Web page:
He always talked of ‘We British’ and he had two lovely catchphrases, when he was berating his juniors, which will be familiar to viewers with long memories — ‘Damn natives!’ and ‘Don’t be such a clever dickie!’

When a British officer corrected him, he would scold himself: ‘Sahib righty, Rangi wrongy!’

At the end of every episode, Rangi delivered some piece of spurious wisdom, with the words: ‘There is an old Hindu proverb . . .’

And then he would tell us a bit of nonsense, such as: ‘When you have cholera and Delhi belly, it does not stop your house from catching fire.’

Our lead actor, Michael Bates, was born in India, spoke Urdu and Hindi. He loved India, and so did I.

To play a character who meant so much to me, we needed a special actor. And we found one in the great Michael Bates.

He was born to British parents in India, the son of an Empire civil servant. He spoke Urdu and Hindi fluently, and sometimes he and I would talk in the pidgin Urdu that I had picked up in the Forces.

Like most children of Empire, he’d had an Indian nurse, an ‘ayah’, who taught him the best of her own culture. He never lost the ability to squat on his haunches — a great relaxation trick. He died tragically young of cancer in 1978, aged 57.

Michael loved India, and so did I. That shines through in every episode of It Ain’t Half Hot Mum, and we made nearly 60. But because he is a white man wearing a turban and playing a native Indian, we are accused of racism.

People claim Michael was ‘blacking up’, which is simply not true. He just needed a little make-up to tan his skin, a trick that every newsreader uses these days.

We would have been delighted to use Indian actors, if we could have found any. This was the first BBC sitcom even to be set outside Britain, and we did not live in a multicultural society in the Seventies (the series ran from 1974 to 1981).

It was considered normal for Larry Olivier or Donald Sinden to ‘black up’ when they played Othello — today, that would be wrong, but those were different times.

We did get an excellent Bangladeshi actor to play the ‘char wallah’, the boy who brings the tea urn round. His name was Dino Shafeek, and if I remember correctly he was working in a restaurant as a waiter when he first auditioned.

It frustrates me that television today is run by people who don’t know their history. They don’t want to face the fact that, within my lifetime, Britain ruled a third of the world’s population — so they ignore it.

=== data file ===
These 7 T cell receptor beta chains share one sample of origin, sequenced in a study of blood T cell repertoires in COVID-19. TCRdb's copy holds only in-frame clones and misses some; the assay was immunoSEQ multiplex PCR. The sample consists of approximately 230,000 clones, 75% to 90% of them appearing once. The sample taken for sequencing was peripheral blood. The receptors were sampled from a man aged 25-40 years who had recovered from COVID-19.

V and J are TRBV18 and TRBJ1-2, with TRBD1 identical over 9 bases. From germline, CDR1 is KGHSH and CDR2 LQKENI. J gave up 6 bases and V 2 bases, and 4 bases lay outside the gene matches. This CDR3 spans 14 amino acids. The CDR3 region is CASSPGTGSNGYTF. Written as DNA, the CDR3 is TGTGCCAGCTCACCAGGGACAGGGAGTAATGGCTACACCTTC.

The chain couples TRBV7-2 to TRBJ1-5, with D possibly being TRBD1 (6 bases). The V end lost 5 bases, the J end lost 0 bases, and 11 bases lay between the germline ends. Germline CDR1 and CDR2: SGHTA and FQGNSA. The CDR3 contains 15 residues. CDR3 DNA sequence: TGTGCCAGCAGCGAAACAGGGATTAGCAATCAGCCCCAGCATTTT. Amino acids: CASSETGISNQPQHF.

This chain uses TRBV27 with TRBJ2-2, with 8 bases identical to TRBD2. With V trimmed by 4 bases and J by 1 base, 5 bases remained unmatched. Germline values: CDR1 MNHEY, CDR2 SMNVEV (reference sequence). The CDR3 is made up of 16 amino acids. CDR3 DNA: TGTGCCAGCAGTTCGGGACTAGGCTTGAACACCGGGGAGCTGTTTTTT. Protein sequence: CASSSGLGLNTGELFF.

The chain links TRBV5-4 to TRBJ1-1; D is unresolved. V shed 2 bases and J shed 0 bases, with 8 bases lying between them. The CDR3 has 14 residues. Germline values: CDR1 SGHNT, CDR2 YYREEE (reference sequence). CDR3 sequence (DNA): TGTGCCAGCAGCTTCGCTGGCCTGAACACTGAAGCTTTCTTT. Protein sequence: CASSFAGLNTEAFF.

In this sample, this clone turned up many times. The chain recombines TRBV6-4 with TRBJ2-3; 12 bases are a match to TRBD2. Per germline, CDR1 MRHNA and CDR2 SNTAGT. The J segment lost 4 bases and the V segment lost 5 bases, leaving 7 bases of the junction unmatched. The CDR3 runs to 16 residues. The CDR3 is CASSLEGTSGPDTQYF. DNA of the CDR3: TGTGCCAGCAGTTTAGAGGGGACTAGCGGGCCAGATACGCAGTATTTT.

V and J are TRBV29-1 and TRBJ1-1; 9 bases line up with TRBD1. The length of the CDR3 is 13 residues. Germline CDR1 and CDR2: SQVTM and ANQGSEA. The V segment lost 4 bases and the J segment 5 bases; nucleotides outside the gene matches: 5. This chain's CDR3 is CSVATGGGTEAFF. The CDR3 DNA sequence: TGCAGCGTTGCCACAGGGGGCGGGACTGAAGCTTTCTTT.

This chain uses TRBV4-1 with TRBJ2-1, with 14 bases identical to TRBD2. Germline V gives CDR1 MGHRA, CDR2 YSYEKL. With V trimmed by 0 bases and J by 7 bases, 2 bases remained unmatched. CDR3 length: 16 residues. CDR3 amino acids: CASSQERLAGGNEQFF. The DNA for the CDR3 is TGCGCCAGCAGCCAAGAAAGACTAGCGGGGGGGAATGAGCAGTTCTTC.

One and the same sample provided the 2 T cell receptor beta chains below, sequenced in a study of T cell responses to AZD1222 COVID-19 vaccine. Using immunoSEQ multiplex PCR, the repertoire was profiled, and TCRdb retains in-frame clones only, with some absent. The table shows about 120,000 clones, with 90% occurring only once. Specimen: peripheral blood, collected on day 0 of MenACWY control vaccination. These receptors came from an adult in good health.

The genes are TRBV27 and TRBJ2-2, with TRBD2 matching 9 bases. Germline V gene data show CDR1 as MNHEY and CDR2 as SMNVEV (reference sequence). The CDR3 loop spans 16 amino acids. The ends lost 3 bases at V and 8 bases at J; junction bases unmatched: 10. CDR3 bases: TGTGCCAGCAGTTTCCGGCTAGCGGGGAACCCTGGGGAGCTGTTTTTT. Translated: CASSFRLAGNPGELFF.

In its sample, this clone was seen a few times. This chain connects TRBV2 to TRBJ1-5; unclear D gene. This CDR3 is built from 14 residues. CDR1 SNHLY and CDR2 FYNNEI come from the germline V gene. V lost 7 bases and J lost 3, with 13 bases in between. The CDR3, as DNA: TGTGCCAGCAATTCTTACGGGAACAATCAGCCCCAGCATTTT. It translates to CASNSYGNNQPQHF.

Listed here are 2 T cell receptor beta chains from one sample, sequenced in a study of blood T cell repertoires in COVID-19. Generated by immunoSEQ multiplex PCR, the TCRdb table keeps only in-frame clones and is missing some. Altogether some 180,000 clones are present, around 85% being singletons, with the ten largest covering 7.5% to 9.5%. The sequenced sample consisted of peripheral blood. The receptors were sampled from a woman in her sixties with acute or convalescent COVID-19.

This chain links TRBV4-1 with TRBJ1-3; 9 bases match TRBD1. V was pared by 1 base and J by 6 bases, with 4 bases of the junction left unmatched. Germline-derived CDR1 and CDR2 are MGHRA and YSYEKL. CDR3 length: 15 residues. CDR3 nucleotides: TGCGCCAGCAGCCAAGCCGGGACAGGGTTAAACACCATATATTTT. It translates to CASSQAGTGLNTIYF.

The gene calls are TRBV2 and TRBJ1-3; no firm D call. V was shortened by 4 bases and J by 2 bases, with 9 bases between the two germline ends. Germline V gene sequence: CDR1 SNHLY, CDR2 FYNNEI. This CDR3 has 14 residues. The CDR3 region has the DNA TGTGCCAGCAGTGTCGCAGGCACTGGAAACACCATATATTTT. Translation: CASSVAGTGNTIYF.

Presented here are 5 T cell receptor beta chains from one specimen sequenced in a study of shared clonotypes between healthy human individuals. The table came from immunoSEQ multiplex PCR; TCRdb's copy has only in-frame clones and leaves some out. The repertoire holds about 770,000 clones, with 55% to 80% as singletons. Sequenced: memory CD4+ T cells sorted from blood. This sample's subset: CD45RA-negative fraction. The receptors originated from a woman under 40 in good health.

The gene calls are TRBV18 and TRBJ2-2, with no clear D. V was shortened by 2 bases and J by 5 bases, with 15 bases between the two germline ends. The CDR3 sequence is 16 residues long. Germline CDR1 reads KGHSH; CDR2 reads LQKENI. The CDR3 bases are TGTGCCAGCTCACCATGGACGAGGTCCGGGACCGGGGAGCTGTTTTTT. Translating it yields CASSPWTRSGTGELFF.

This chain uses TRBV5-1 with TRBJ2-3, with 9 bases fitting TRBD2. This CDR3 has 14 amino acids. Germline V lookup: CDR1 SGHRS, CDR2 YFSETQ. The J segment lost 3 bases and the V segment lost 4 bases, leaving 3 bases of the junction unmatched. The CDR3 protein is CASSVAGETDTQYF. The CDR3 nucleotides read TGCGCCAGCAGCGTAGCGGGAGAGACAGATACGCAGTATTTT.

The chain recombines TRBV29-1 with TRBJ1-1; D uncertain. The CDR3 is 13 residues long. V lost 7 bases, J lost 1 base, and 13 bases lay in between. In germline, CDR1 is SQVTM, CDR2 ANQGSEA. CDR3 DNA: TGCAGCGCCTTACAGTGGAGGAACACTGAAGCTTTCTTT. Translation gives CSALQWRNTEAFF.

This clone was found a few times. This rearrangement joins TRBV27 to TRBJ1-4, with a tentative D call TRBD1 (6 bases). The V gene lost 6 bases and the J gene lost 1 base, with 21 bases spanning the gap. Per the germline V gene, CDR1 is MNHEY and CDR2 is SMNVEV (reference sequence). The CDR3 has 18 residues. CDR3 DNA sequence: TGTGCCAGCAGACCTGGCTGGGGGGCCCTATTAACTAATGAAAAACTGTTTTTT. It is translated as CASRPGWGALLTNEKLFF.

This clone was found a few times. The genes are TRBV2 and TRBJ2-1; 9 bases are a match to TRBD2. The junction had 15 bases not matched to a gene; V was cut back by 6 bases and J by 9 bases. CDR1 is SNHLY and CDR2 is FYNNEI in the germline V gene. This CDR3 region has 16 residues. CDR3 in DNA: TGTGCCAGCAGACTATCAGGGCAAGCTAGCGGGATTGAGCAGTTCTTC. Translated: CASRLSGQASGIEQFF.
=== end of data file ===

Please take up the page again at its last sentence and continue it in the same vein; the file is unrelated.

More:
It’s such a waste: vintage comedy is a wonderful tool to help a new generation understand the past.

Many people in the industry will agree with me but can’t speak up because they might lose their jobs. I have the advantage of being 90, so I can say what I like.

It takes courage to face the past and confront sensitive issues. Sadly, by banning It Ain’t Half Hot Mum from our screens, the BBC is taking the cowardly way out.

TOPICS: Chit/Chat; History; Humor; Military/Veterans; Music/Entertainment; Politics; Society; TV/Movies
KEYWORDS: bbc; dadsarmy; england; india; itainthalfhotmum; jimmyperry
It Ain't Half Hot Mum
Series 1, Episode 1
First broadcast - 3 January 1974
"Meet The Gang"
The Concert Party are trying to rehearse a show without their pianist Gunner Graham, who's been sent on jankers by Sergeant Major Williams. A new gunner arrives in the camp. An anti-British demonstration disrupts the show. Also starring Nick Zaran and Ashwin Patel.

1 posted on 03/18/2014 1:25:46 PM PDT by servo1969
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To: servo1969

The show is hilarious. But PC has pretty much reduced TV to toilet humour and crude sex jokes.

2 posted on 03/18/2014 1:28:33 PM PDT by Army Air Corps (Four Fried Chickens and a Coke)
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To: servo1969

I saw that episode on repeat in 1980s on KOCE when they used show a lot of Brit comedies back in da day it wasn’t that bad

I think BBC are too much PC cowards

3 posted on 03/18/2014 1:31:30 PM PDT by SevenofNine (We are Freepers, all your media bases belong to us ,resistance is futile)
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To: servo1969

I guess old England is truly done.

4 posted on 03/18/2014 1:40:04 PM PDT by VanDeKoik
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To: servo1969

Thanks Servo, Thia show is new to me. I’ll give it a watch.

5 posted on 03/18/2014 1:44:46 PM PDT by virgil283 (When the sun spins, the cross appears, and the skies burn red)
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To: servo1969

My husband grew up with these comedies. We actually have several on DVD. You can find them for order on the Internet.

6 posted on 03/18/2014 2:15:39 PM PDT by originalbuckeye (Moderation in temper is always a virtue; moderation in principle is always a vice. Paine)
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To: servo1969

Thanks for the link, Servo.
I grew up with it, so a refresher is great. :)

7 posted on 03/18/2014 2:16:29 PM PDT by moose07 (the truth will out ,one day.)
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To: servo1969

The show was paid for by BBC license holders these programs do not belong to the BBC but to the people.

This is censorship by an unelected BBC administration and the sooner the British rid them selves of this antiquated and mediocre institution the better.

8 posted on 03/18/2014 3:23:32 PM PDT by managusta (If You Can't Solve A Problem, It's Because You're Playing By The Rules.)